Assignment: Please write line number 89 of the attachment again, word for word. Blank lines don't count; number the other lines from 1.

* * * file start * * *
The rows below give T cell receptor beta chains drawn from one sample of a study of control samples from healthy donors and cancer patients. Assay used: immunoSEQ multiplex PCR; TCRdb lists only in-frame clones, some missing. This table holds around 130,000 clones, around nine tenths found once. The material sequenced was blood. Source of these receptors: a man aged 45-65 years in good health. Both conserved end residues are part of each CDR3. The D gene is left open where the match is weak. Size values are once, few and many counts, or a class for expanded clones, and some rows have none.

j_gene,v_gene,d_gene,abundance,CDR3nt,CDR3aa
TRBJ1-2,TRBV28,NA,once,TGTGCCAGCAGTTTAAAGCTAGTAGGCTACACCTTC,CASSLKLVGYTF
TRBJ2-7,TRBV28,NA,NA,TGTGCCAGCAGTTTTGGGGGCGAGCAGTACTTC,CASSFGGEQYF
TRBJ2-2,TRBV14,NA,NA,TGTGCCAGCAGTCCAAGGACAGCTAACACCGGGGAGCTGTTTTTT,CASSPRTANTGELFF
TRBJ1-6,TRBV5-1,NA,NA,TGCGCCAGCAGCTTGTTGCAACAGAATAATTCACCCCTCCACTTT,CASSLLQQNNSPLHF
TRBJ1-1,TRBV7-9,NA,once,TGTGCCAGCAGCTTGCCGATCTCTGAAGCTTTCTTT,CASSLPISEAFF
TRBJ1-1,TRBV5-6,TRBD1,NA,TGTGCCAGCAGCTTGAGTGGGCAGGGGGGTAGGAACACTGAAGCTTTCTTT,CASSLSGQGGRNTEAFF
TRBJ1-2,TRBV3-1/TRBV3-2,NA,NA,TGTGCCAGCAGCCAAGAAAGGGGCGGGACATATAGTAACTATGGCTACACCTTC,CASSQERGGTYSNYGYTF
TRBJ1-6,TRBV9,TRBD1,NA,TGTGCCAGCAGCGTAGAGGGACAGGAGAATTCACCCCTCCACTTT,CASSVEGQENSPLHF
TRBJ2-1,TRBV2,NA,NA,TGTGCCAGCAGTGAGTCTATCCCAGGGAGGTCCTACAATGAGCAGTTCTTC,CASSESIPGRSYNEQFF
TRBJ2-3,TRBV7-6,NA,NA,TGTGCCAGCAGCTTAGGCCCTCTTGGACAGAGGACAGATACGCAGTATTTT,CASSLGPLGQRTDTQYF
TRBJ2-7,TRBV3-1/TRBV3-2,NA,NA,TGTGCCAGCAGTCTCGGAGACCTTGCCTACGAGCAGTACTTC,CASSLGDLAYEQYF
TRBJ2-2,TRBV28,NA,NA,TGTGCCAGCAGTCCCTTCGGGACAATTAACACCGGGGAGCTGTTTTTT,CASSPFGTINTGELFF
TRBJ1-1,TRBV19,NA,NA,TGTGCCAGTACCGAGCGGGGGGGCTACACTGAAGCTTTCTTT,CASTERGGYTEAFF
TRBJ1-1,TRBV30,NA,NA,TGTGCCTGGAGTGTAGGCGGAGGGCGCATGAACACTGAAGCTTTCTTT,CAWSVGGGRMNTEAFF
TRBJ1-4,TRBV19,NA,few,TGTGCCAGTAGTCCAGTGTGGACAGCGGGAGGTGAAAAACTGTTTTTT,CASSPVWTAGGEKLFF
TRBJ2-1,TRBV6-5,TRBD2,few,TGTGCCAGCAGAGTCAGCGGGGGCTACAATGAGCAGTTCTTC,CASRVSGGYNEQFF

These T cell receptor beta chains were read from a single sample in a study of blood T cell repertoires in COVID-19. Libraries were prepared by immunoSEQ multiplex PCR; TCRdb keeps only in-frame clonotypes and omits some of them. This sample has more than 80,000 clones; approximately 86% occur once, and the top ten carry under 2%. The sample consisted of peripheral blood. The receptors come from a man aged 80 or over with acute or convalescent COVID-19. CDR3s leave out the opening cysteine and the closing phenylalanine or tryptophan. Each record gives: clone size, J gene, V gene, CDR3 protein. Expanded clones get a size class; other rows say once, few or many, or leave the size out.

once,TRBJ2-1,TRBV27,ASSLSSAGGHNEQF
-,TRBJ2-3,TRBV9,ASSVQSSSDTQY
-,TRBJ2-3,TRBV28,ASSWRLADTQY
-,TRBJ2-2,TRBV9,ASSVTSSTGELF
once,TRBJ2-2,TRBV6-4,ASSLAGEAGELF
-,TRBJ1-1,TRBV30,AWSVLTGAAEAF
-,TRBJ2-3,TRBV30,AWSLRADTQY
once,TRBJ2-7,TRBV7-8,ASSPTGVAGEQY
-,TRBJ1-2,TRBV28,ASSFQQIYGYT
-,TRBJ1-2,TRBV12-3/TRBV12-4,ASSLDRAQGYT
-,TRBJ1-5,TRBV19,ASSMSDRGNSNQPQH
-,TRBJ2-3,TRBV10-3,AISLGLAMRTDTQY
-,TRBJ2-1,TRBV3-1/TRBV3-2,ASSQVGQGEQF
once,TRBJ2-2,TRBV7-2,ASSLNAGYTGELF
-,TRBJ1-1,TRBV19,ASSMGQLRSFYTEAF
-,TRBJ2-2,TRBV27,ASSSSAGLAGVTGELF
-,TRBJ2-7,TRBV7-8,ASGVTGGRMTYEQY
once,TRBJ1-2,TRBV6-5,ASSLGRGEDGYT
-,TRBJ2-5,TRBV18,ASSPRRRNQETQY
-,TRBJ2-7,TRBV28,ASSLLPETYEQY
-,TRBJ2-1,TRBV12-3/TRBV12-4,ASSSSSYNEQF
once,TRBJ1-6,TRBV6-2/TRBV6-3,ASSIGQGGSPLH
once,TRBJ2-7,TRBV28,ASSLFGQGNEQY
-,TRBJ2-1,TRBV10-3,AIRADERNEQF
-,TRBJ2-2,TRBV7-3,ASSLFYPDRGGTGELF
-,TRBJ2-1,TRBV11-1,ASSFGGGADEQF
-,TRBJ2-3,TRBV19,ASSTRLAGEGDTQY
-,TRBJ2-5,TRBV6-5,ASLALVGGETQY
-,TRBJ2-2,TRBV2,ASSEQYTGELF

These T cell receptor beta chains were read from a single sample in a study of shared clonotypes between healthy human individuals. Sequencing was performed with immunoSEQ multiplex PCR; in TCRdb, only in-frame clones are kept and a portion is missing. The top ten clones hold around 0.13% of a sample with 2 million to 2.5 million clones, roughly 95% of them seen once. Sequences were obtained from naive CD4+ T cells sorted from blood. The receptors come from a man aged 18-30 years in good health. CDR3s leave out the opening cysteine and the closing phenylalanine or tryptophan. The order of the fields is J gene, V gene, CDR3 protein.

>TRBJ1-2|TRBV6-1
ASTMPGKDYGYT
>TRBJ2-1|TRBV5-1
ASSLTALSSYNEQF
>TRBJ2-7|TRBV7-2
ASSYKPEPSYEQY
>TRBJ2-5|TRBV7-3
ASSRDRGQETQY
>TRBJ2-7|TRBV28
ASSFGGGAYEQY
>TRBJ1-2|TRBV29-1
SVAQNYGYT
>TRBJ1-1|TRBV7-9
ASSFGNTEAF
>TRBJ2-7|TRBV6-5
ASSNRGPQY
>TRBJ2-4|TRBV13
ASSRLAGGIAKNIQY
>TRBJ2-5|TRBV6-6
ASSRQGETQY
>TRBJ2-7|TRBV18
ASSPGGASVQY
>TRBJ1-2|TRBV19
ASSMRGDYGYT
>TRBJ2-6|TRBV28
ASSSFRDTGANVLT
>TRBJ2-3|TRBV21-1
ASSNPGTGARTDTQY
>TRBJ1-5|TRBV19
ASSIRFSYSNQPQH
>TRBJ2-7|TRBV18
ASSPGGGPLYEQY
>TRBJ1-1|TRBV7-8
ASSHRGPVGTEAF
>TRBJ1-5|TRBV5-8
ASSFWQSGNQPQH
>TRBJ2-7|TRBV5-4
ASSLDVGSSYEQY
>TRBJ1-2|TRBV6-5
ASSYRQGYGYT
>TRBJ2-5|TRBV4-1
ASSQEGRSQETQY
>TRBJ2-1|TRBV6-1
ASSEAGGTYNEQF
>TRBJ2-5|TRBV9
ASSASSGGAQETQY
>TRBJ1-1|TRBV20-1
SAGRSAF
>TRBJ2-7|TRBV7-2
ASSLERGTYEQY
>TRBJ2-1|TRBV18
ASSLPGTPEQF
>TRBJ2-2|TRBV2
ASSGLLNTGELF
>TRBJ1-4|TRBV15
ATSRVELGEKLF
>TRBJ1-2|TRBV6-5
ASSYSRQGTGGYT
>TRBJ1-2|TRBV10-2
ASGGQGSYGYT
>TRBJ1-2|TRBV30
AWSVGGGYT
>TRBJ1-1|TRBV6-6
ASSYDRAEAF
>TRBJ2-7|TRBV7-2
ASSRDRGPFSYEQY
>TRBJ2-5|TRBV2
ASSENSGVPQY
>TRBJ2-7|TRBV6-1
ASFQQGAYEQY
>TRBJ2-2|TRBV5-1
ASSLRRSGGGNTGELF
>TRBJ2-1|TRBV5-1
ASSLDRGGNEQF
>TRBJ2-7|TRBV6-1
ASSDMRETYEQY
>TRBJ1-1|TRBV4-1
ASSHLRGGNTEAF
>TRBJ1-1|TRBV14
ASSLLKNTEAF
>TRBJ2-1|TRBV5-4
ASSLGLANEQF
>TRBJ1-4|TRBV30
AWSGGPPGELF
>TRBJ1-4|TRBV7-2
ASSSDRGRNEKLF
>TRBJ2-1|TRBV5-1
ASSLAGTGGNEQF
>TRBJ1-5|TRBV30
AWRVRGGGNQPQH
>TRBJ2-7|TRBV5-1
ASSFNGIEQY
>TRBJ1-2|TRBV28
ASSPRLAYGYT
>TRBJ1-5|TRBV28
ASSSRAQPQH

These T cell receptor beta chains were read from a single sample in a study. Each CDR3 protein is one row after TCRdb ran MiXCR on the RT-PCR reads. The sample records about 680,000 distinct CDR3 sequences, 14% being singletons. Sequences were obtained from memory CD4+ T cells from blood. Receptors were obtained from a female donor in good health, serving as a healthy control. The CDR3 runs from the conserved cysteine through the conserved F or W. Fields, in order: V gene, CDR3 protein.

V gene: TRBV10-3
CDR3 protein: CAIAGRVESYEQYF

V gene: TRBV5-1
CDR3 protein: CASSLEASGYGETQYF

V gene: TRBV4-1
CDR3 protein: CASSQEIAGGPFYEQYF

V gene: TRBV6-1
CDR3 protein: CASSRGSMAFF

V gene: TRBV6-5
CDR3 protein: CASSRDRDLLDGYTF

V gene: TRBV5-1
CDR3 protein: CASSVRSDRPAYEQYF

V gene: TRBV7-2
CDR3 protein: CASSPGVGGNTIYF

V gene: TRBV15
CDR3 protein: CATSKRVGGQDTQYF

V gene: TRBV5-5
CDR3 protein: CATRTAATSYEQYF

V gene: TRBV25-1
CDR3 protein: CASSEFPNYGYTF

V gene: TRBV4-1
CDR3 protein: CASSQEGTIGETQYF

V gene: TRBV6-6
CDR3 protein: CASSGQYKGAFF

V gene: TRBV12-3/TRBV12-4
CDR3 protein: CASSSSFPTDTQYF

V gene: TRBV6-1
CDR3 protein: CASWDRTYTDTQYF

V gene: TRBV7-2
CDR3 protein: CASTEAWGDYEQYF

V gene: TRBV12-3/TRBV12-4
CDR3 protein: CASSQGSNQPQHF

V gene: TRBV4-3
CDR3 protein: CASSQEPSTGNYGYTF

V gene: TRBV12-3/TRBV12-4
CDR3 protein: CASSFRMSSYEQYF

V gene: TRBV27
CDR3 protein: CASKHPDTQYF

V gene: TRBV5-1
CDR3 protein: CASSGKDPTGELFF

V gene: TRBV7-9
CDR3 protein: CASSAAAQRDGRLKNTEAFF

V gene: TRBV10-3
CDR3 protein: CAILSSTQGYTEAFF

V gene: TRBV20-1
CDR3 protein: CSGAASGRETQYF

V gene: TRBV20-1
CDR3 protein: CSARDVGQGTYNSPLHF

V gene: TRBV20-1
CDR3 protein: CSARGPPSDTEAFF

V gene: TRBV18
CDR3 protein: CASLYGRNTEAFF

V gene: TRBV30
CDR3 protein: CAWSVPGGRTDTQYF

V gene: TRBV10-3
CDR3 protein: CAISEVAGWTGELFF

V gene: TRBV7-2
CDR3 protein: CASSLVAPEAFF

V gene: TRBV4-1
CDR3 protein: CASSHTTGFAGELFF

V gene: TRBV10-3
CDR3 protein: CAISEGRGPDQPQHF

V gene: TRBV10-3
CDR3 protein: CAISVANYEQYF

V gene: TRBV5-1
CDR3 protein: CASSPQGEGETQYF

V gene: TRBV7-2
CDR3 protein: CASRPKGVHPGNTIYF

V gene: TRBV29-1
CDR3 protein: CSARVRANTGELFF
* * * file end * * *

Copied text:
ASSYRQGYGYT